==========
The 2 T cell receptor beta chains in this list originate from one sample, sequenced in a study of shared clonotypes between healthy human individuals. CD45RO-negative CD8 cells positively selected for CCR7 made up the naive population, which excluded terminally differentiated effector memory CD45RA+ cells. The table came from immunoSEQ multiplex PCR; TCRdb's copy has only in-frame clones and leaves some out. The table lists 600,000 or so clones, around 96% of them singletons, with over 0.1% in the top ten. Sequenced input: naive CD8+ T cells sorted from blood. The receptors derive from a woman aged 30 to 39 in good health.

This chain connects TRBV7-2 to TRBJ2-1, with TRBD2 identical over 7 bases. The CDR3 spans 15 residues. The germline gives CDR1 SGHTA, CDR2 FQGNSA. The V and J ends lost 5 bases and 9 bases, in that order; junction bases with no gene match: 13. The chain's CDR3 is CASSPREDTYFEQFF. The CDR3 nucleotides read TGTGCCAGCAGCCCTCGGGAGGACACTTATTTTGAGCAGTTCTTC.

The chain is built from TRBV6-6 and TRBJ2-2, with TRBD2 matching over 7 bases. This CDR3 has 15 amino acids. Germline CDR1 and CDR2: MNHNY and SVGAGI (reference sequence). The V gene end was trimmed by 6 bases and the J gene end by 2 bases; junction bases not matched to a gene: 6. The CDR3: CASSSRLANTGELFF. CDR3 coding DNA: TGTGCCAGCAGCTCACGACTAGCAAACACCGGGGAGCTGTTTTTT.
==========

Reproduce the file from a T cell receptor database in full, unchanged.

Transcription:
The 2 T cell receptor beta chains in this list originate from one sample, sequenced in a study of shared clonotypes between healthy human individuals. CD45RO-negative CD8 cells positively selected for CCR7 made up the naive population, which excluded terminally differentiated effector memory CD45RA+ cells. The table came from immunoSEQ multiplex PCR; TCRdb's copy has only in-frame clones and leaves some out. The table lists 600,000 or so clones, around 96% of them singletons, with over 0.1% in the top ten. Sequenced input: naive CD8+ T cells sorted from blood. The receptors derive from a woman aged 30 to 39 in good health.

This chain connects TRBV7-2 to TRBJ2-1, with TRBD2 identical over 7 bases. The CDR3 spans 15 residues. The germline gives CDR1 SGHTA, CDR2 FQGNSA. The V and J ends lost 5 bases and 9 bases, in that order; junction bases with no gene match: 13. The chain's CDR3 is CASSPREDTYFEQFF. The CDR3 nucleotides read TGTGCCAGCAGCCCTCGGGAGGACACTTATTTTGAGCAGTTCTTC.

The chain is built from TRBV6-6 and TRBJ2-2, with TRBD2 matching over 7 bases. This CDR3 has 15 amino acids. Germline CDR1 and CDR2: MNHNY and SVGAGI (reference sequence). The V gene end was trimmed by 6 bases and the J gene end by 2 bases; junction bases not matched to a gene: 6. The CDR3: CASSSRLANTGELFF. CDR3 coding DNA: TGTGCCAGCAGCTCACGACTAGCAAACACCGGGGAGCTGTTTTTT.